Neither was too proud to display their eagerness to aid their people. Especially in front of one another. Without a word, each bent down to gather up a portion of the scattered potatoes, tossing them into the basket as they went.


Starr and Raye had been watching one another from the corner of their eyes. Sizing one another up. They couldn't be too obvious about it. They were not supposed to be enemies. But envy was hard to resist, considering the reputation each carried with him. Full blown competition between them would not have been good if they were supposed to work in the same vicinity, much less work with one another.

Yet it was difficult for each to ignore the relative merits of the other.

Starr had a reputation for speed and technical skill on the battlefield, something Raye always lacked. Though Raye could hold his own with raw power, his parents would always mock his lack of agility. When this was picked up by his schoolmates, he would fly into rages of shame and destruction.

No one dared mock his clumsiness or brutishness these days. Not because these weaknesses were gone, but both because those around him had matured, and because he had earned their respect.

Starr, on the other hand, envied Raye because of his success off the battlefield, something he was never personally able to hold on to for long. Raye commanded a vast army, whose loyalty and love for their lord was something Starr could only dream of.

Not only was Raye a formidable foe personally in battle, he had already reached a position where he no longer needed to do his own fighting. Standing beside Raye made Starr feel inconsequential, like merely one prized suit of armor amongst a vast arsenal.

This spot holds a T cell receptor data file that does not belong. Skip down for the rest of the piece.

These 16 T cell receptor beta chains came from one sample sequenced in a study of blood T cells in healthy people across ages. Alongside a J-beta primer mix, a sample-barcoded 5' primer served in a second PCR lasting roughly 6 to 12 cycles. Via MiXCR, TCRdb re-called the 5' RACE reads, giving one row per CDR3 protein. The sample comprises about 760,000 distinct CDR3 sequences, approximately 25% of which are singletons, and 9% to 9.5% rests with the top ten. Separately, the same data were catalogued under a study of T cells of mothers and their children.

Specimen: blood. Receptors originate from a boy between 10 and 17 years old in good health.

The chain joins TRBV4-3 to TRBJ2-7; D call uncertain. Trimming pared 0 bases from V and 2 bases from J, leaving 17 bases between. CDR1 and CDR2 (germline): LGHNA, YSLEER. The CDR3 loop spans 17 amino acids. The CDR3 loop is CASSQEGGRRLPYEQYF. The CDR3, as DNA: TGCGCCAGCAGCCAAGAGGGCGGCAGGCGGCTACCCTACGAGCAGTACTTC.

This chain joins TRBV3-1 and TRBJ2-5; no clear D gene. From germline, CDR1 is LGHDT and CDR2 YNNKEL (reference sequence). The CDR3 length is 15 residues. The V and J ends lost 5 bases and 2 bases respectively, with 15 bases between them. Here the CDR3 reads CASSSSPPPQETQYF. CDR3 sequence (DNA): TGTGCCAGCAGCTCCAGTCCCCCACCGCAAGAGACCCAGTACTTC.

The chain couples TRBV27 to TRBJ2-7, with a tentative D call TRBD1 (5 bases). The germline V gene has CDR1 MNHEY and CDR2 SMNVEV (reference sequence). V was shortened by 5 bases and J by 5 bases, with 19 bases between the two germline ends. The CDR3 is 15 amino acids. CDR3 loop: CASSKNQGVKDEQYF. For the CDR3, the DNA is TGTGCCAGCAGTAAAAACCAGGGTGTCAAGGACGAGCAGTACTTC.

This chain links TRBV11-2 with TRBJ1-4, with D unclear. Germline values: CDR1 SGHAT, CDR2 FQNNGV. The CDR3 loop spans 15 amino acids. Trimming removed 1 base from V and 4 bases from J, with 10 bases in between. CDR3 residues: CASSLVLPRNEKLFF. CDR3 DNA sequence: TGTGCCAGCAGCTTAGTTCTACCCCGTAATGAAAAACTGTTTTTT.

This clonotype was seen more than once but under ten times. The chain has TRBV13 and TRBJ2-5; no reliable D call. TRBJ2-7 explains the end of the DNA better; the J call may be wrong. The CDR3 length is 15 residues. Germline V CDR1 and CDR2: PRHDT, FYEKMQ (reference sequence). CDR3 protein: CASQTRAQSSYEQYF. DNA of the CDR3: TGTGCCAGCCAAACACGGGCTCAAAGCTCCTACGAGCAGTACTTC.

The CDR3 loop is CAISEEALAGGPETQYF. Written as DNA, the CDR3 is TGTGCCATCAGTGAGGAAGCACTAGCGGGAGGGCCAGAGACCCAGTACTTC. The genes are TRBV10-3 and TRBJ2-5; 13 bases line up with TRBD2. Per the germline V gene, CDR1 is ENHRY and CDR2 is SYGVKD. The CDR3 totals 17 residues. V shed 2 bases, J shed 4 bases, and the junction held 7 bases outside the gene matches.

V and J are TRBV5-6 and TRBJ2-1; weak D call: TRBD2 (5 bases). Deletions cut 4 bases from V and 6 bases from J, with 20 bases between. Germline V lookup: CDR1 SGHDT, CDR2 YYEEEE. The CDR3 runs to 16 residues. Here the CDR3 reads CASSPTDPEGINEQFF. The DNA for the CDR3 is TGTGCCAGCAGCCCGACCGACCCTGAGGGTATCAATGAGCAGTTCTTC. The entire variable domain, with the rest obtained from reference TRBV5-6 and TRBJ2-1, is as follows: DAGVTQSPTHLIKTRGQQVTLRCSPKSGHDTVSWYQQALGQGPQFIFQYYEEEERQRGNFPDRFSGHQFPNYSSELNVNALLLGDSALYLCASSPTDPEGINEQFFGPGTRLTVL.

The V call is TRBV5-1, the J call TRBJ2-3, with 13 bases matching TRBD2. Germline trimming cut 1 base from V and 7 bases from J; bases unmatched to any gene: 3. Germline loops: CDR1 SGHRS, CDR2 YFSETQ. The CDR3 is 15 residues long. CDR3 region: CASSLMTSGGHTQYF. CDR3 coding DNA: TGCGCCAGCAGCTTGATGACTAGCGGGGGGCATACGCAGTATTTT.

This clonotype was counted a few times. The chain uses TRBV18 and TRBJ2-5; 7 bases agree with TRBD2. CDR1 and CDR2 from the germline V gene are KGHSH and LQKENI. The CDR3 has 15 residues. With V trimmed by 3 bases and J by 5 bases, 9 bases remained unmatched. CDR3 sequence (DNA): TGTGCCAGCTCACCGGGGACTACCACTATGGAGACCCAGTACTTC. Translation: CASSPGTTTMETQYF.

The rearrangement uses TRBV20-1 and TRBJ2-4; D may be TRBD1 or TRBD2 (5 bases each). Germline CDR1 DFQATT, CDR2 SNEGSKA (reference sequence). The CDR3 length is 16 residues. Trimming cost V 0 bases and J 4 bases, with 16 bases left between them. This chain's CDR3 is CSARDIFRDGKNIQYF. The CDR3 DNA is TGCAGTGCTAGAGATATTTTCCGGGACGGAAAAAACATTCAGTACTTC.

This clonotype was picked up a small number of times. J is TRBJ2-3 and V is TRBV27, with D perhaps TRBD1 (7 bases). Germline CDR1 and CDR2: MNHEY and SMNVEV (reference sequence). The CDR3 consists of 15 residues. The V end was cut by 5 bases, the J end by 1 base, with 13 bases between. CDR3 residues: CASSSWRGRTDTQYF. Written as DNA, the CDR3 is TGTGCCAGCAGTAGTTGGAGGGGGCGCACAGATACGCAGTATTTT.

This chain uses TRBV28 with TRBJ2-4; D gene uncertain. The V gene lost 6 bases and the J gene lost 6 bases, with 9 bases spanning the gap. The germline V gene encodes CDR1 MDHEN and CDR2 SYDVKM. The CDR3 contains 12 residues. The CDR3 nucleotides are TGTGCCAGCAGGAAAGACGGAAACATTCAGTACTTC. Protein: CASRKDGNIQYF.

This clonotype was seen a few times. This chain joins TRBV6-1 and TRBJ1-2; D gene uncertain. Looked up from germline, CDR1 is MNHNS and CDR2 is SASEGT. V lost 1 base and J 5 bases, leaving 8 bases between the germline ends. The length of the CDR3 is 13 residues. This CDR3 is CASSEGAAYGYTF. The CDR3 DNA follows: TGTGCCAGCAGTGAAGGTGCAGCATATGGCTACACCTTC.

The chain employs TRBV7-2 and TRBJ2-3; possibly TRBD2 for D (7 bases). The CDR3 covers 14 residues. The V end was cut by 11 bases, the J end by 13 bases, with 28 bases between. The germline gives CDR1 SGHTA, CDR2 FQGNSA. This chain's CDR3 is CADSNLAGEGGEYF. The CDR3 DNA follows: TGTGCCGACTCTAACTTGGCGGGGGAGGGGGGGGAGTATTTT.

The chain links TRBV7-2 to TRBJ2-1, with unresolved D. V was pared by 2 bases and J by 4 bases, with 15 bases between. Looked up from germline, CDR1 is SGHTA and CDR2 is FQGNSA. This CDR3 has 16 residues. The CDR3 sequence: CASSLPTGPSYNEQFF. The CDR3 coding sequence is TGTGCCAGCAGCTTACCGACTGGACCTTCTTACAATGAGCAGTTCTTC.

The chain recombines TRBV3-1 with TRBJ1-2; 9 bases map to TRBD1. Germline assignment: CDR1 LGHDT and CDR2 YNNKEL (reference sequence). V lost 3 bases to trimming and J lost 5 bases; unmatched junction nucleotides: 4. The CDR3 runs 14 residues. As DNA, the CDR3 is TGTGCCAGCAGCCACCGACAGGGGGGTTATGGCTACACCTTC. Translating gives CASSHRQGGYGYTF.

Neither Starr nor Raye were able to reveal their own feelings of inadequacy. They both had too many personal admirers for them to admit their insecurities. They were both too proud.

While their admirers might debate among themselves who was the better man, Starr and Raye mainly worried about one another, unsure they could work together, unsure they could discuss any semblance of strategy without seething with anger and unspoken resentment. They could see the day would come when the issue would be forced, but they feared things would not go as they wanted.

They wanted the same things, the same good-natured camaraderie, but were unsure if their own egos would even allow it. It wasn't something they could talk about, not with war on the horizon. Yet something had to be done within the protocol of war if they were going to be expected to be on the same side, to work well together.

And so they could not eye one another directly - that would mean acknowledging the tension that had no clear resolution. They circled one another in a peculiar dance - not one of enemies, but also not one of allies - both aware of the other yet neither making any direct show of noticing what was going on, magnifying one another's fear of humiliation when the other was present.


It was then that the basket of potatoes spilled from a market stall.

When Raye picked up the last one, Starr offered him the basket, and Raye dropped it in. They looked at one another for a moment, nodded without smiling, and returned the basket to the potato merchant.

The next day, they were discussing plans and tactics on the battlefield as if they had just met, and also as if they had always worked with one another. They wouldn't mention anything that happened before that day on the battlefield. When the horns called them, they would ride down the same hill, in the same direction, under the same flag.

It had started to rain.

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